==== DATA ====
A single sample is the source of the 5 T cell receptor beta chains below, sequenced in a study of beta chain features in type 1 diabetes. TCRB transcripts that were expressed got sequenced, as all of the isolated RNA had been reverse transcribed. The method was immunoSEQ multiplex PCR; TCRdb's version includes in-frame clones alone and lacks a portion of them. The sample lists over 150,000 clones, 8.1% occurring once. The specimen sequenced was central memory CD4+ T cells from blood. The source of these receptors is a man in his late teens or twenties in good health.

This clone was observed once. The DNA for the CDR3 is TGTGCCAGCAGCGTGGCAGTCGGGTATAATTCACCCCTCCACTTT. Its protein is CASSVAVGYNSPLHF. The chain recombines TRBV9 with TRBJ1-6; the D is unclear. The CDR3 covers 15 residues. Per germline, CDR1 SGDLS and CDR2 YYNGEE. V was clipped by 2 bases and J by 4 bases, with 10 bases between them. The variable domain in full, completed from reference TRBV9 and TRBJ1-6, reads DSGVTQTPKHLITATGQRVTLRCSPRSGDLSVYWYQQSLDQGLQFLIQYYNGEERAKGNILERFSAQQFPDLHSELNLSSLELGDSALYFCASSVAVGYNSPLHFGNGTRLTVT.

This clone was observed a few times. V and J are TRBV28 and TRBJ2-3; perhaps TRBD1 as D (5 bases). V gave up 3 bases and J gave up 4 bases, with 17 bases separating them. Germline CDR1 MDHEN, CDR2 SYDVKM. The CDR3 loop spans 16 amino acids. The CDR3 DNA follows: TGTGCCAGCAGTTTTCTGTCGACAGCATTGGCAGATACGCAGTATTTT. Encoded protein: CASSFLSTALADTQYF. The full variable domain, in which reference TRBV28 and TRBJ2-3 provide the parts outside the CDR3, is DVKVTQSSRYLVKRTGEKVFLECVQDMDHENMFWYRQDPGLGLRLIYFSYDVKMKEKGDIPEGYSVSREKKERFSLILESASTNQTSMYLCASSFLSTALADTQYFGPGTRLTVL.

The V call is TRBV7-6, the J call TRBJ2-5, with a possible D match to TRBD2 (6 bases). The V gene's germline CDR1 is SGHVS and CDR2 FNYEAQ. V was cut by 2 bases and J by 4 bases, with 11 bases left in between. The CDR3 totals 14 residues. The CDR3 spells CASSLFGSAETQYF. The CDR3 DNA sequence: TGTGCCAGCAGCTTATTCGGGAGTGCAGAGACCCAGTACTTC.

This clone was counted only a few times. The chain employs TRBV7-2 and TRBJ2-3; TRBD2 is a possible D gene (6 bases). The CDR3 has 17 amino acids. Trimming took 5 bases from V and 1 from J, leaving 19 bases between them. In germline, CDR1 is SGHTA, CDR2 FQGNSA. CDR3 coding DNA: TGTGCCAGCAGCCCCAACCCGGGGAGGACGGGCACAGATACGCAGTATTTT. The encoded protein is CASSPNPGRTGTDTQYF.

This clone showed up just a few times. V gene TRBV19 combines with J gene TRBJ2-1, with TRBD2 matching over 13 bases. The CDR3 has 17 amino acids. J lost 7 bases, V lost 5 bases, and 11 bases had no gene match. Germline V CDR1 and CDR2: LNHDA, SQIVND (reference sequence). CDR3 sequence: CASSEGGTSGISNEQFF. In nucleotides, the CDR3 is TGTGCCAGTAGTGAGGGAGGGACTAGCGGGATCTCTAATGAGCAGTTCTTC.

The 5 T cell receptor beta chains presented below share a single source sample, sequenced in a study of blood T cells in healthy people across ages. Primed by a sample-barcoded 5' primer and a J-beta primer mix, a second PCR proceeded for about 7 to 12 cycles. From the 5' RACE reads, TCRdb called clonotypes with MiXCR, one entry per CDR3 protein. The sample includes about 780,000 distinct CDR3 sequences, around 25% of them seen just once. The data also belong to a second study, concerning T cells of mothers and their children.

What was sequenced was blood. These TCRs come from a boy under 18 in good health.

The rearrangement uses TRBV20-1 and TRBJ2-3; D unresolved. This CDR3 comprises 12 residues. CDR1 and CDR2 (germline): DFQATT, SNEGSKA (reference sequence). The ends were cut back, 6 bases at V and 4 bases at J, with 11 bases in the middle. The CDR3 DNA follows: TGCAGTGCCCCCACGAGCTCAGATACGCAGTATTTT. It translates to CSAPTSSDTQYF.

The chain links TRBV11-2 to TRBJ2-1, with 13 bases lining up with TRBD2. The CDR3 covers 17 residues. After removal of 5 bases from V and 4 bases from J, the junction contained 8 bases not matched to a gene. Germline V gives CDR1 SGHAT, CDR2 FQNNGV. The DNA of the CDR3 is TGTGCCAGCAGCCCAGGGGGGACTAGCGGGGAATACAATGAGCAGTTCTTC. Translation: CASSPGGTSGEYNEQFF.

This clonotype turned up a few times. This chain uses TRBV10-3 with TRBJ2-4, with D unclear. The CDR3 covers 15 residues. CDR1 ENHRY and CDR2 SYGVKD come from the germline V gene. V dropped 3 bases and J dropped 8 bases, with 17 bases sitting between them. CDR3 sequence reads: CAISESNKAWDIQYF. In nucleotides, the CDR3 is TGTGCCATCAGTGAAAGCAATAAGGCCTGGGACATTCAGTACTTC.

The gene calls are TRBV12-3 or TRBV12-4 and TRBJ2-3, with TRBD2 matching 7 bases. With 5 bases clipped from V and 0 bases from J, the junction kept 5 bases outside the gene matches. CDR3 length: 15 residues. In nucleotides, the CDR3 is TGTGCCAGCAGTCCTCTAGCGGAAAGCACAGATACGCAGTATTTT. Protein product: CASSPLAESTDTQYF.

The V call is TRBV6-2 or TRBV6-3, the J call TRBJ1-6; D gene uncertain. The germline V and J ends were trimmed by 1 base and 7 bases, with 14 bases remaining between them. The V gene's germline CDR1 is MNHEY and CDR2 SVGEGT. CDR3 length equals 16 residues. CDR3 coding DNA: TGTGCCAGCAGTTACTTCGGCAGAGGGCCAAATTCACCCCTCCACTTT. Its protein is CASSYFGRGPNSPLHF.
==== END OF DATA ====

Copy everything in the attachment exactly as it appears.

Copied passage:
A single sample is the source of the 5 T cell receptor beta chains below, sequenced in a study of beta chain features in type 1 diabetes. TCRB transcripts that were expressed got sequenced, as all of the isolated RNA had been reverse transcribed. The method was immunoSEQ multiplex PCR; TCRdb's version includes in-frame clones alone and lacks a portion of them. The sample lists over 150,000 clones, 8.1% occurring once. The specimen sequenced was central memory CD4+ T cells from blood. The source of these receptors is a man in his late teens or twenties in good health.

This clone was observed once. The DNA for the CDR3 is TGTGCCAGCAGCGTGGCAGTCGGGTATAATTCACCCCTCCACTTT. Its protein is CASSVAVGYNSPLHF. The chain recombines TRBV9 with TRBJ1-6; the D is unclear. The CDR3 covers 15 residues. Per germline, CDR1 SGDLS and CDR2 YYNGEE. V was clipped by 2 bases and J by 4 bases, with 10 bases between them. The variable domain in full, completed from reference TRBV9 and TRBJ1-6, reads DSGVTQTPKHLITATGQRVTLRCSPRSGDLSVYWYQQSLDQGLQFLIQYYNGEERAKGNILERFSAQQFPDLHSELNLSSLELGDSALYFCASSVAVGYNSPLHFGNGTRLTVT.

This clone was observed a few times. V and J are TRBV28 and TRBJ2-3; perhaps TRBD1 as D (5 bases). V gave up 3 bases and J gave up 4 bases, with 17 bases separating them. Germline CDR1 MDHEN, CDR2 SYDVKM. The CDR3 loop spans 16 amino acids. The CDR3 DNA follows: TGTGCCAGCAGTTTTCTGTCGACAGCATTGGCAGATACGCAGTATTTT. Encoded protein: CASSFLSTALADTQYF. The full variable domain, in which reference TRBV28 and TRBJ2-3 provide the parts outside the CDR3, is DVKVTQSSRYLVKRTGEKVFLECVQDMDHENMFWYRQDPGLGLRLIYFSYDVKMKEKGDIPEGYSVSREKKERFSLILESASTNQTSMYLCASSFLSTALADTQYFGPGTRLTVL.

The V call is TRBV7-6, the J call TRBJ2-5, with a possible D match to TRBD2 (6 bases). The V gene's germline CDR1 is SGHVS and CDR2 FNYEAQ. V was cut by 2 bases and J by 4 bases, with 11 bases left in between. The CDR3 totals 14 residues. The CDR3 spells CASSLFGSAETQYF. The CDR3 DNA sequence: TGTGCCAGCAGCTTATTCGGGAGTGCAGAGACCCAGTACTTC.

This clone was counted only a few times. The chain employs TRBV7-2 and TRBJ2-3; TRBD2 is a possible D gene (6 bases). The CDR3 has 17 amino acids. Trimming took 5 bases from V and 1 from J, leaving 19 bases between them. In germline, CDR1 is SGHTA, CDR2 FQGNSA. CDR3 coding DNA: TGTGCCAGCAGCCCCAACCCGGGGAGGACGGGCACAGATACGCAGTATTTT. The encoded protein is CASSPNPGRTGTDTQYF.

This clone showed up just a few times. V gene TRBV19 combines with J gene TRBJ2-1, with TRBD2 matching over 13 bases. The CDR3 has 17 amino acids. J lost 7 bases, V lost 5 bases, and 11 bases had no gene match. Germline V CDR1 and CDR2: LNHDA, SQIVND (reference sequence). CDR3 sequence: CASSEGGTSGISNEQFF. In nucleotides, the CDR3 is TGTGCCAGTAGTGAGGGAGGGACTAGCGGGATCTCTAATGAGCAGTTCTTC.

The 5 T cell receptor beta chains presented below share a single source sample, sequenced in a study of blood T cells in healthy people across ages. Primed by a sample-barcoded 5' primer and a J-beta primer mix, a second PCR proceeded for about 7 to 12 cycles. From the 5' RACE reads, TCRdb called clonotypes with MiXCR, one entry per CDR3 protein. The sample includes about 780,000 distinct CDR3 sequences, around 25% of them seen just once. The data also belong to a second study, concerning T cells of mothers and their children.

What was sequenced was blood. These TCRs come from a boy under 18 in good health.

The rearrangement uses TRBV20-1 and TRBJ2-3; D unresolved. This CDR3 comprises 12 residues. CDR1 and CDR2 (germline): DFQATT, SNEGSKA (reference sequence). The ends were cut back, 6 bases at V and 4 bases at J, with 11 bases in the middle. The CDR3 DNA follows: TGCAGTGCCCCCACGAGCTCAGATACGCAGTATTTT. It translates to CSAPTSSDTQYF.

The chain links TRBV11-2 to TRBJ2-1, with 13 bases lining up with TRBD2. The CDR3 covers 17 residues. After removal of 5 bases from V and 4 bases from J, the junction contained 8 bases not matched to a gene. Germline V gives CDR1 SGHAT, CDR2 FQNNGV. The DNA of the CDR3 is TGTGCCAGCAGCCCAGGGGGGACTAGCGGGGAATACAATGAGCAGTTCTTC. Translation: CASSPGGTSGEYNEQFF.

This clonotype turned up a few times. This chain uses TRBV10-3 with TRBJ2-4, with D unclear. The CDR3 covers 15 residues. CDR1 ENHRY and CDR2 SYGVKD come from the germline V gene. V dropped 3 bases and J dropped 8 bases, with 17 bases sitting between them. CDR3 sequence reads: CAISESNKAWDIQYF. In nucleotides, the CDR3 is TGTGCCATCAGTGAAAGCAATAAGGCCTGGGACATTCAGTACTTC.

The gene calls are TRBV12-3 or TRBV12-4 and TRBJ2-3, with TRBD2 matching 7 bases. With 5 bases clipped from V and 0 bases from J, the junction kept 5 bases outside the gene matches. CDR3 length: 15 residues. In nucleotides, the CDR3 is TGTGCCAGCAGTCCTCTAGCGGAAAGCACAGATACGCAGTATTTT. Protein product: CASSPLAESTDTQYF.

The V call is TRBV6-2 or TRBV6-3, the J call TRBJ1-6; D gene uncertain. The germline V and J ends were trimmed by 1 base and 7 bases, with 14 bases remaining between them. The V gene's germline CDR1 is MNHEY and CDR2 SVGEGT. CDR3 length equals 16 residues. CDR3 coding DNA: TGTGCCAGCAGTTACTTCGGCAGAGGGCCAAATTCACCCCTCCACTTT. Its protein is CASSYFGRGPNSPLHF.